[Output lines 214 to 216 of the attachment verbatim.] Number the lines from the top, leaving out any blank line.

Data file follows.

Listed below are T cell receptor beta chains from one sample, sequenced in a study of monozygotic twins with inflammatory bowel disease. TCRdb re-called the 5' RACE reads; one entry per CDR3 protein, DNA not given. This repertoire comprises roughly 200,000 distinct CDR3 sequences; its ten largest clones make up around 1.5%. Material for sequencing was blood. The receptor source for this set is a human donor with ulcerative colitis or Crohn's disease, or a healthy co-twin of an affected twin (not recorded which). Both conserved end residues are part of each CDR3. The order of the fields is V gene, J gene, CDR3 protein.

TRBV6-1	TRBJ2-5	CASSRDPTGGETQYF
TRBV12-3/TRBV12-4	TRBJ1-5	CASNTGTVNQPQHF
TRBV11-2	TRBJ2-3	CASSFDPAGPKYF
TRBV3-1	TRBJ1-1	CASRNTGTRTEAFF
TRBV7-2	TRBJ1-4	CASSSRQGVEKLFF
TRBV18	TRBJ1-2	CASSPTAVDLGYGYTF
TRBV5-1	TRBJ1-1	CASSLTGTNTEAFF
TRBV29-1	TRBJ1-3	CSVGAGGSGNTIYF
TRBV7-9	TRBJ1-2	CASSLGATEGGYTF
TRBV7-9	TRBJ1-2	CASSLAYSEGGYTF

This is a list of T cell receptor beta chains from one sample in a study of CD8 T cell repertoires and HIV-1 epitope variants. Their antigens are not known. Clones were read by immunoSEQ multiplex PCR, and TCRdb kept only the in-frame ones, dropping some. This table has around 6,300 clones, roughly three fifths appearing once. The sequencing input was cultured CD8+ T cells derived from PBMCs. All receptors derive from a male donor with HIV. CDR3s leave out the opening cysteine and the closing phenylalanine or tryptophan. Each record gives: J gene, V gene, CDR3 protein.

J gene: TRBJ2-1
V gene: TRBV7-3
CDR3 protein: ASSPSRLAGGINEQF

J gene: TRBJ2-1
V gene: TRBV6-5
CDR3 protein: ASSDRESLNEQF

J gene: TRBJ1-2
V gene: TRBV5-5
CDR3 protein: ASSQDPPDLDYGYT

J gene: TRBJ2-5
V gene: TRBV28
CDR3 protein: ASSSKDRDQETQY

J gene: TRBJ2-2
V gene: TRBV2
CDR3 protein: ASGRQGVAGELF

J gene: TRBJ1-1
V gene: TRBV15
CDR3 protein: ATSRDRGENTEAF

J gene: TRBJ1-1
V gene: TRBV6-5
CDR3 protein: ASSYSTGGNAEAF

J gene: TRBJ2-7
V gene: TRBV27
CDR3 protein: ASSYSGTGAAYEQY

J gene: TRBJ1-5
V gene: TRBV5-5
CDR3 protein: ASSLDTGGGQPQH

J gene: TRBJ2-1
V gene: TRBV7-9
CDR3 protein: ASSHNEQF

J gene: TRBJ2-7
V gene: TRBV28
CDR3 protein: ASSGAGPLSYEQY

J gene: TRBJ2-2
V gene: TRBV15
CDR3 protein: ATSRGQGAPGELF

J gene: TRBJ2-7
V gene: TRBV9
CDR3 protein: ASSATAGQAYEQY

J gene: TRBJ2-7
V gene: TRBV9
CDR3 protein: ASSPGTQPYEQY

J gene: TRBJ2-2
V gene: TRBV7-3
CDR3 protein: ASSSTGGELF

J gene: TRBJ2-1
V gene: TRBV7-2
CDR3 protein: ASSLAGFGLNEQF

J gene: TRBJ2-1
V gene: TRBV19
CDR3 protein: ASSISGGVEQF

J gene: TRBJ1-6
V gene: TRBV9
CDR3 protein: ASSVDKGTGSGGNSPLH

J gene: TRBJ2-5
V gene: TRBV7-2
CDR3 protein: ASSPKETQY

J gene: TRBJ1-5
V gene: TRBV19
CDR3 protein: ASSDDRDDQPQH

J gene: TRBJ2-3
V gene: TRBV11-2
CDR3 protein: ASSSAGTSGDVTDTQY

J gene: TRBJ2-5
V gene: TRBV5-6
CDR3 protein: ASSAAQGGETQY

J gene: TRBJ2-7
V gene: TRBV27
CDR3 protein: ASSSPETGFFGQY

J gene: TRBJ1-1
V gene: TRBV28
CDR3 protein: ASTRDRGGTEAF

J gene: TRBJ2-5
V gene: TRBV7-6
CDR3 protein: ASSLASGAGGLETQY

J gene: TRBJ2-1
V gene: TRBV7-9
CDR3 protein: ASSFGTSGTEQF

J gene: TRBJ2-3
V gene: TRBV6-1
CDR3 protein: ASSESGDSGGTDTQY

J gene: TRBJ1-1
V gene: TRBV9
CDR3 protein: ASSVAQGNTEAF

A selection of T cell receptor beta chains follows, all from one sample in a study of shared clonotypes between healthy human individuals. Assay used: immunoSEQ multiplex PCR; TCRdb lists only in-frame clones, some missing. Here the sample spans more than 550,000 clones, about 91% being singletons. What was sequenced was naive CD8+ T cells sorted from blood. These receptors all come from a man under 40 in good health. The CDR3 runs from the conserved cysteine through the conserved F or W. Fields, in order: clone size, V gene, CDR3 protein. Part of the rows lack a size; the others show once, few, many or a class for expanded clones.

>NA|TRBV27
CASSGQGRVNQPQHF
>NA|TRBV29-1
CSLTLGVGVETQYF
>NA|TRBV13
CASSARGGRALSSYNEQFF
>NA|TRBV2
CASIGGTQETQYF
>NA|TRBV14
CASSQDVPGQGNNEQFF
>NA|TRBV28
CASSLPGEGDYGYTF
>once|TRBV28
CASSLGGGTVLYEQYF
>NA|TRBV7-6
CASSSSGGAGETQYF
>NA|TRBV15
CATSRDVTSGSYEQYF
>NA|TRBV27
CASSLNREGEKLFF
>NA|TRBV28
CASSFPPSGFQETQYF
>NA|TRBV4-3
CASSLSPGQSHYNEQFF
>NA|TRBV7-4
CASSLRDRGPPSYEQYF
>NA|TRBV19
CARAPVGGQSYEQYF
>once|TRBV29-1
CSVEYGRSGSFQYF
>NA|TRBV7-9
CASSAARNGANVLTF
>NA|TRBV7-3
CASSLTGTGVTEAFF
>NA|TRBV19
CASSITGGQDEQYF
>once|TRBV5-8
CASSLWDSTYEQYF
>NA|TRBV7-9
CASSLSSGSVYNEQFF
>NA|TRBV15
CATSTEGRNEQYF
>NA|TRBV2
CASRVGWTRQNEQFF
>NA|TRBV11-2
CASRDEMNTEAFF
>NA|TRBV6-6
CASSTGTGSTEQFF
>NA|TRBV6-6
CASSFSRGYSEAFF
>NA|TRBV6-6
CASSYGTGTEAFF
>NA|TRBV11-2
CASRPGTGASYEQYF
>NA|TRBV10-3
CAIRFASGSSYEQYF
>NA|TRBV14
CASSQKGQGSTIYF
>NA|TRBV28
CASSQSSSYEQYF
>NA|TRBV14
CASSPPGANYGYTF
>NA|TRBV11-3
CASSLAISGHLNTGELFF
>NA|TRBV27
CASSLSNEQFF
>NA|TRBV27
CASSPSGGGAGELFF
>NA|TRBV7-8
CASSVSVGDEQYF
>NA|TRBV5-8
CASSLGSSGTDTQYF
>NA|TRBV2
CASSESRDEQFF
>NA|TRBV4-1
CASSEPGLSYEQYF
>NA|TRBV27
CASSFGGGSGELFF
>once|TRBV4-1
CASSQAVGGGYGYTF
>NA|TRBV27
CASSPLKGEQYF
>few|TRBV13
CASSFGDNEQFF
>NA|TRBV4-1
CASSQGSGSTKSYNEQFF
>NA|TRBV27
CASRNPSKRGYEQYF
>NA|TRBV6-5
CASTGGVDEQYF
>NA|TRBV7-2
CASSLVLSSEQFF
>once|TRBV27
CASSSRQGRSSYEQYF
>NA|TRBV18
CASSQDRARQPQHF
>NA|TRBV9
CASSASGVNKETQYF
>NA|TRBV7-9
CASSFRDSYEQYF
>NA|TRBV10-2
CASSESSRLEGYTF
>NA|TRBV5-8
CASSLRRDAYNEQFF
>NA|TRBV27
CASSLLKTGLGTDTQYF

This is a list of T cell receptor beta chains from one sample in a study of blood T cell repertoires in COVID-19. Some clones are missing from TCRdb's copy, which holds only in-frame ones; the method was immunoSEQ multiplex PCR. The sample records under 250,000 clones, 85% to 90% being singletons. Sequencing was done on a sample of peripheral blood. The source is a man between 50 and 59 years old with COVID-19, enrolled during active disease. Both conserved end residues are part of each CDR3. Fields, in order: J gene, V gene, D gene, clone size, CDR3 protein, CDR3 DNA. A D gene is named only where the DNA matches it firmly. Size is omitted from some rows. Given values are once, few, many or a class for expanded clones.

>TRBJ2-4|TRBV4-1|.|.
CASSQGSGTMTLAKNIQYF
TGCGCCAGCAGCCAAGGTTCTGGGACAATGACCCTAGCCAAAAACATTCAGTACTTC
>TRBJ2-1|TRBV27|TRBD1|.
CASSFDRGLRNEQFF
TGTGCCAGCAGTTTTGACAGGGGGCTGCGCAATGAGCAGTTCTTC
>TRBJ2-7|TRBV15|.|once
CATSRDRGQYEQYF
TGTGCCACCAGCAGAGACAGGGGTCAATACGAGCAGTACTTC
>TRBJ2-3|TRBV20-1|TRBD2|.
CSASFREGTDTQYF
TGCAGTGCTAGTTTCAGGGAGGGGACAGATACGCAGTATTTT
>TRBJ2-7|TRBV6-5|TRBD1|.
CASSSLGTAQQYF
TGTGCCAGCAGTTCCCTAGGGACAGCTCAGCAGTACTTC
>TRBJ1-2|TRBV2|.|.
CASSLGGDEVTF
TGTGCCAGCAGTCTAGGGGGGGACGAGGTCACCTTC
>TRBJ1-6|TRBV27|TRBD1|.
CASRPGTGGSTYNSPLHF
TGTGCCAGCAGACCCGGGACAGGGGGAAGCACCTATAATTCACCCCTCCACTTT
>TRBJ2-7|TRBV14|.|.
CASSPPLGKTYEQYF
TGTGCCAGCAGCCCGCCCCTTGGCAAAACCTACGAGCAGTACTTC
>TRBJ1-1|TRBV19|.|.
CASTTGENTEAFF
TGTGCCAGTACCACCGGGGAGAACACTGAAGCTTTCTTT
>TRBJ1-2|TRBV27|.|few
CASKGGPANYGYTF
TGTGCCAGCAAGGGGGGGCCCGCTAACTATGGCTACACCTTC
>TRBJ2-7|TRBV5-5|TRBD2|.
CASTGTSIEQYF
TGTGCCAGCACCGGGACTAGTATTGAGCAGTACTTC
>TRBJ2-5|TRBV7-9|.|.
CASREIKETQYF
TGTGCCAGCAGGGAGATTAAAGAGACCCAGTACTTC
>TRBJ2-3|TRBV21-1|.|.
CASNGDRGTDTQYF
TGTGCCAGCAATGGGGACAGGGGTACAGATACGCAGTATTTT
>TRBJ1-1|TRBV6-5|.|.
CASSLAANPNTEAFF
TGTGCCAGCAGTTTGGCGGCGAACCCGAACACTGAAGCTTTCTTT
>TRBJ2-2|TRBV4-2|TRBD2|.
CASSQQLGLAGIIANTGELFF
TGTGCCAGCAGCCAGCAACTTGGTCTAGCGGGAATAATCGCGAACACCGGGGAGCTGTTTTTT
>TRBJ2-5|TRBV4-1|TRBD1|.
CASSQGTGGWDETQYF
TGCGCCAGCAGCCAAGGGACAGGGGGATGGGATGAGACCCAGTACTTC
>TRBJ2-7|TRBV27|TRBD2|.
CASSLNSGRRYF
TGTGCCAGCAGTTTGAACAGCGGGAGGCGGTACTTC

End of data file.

>TRBJ2-3|TRBV20-1|TRBD2|.
CSASFREGTDTQYF
TGCAGTGCTAGTTTCAGGGAGGGGACAGATACGCAGTATTTT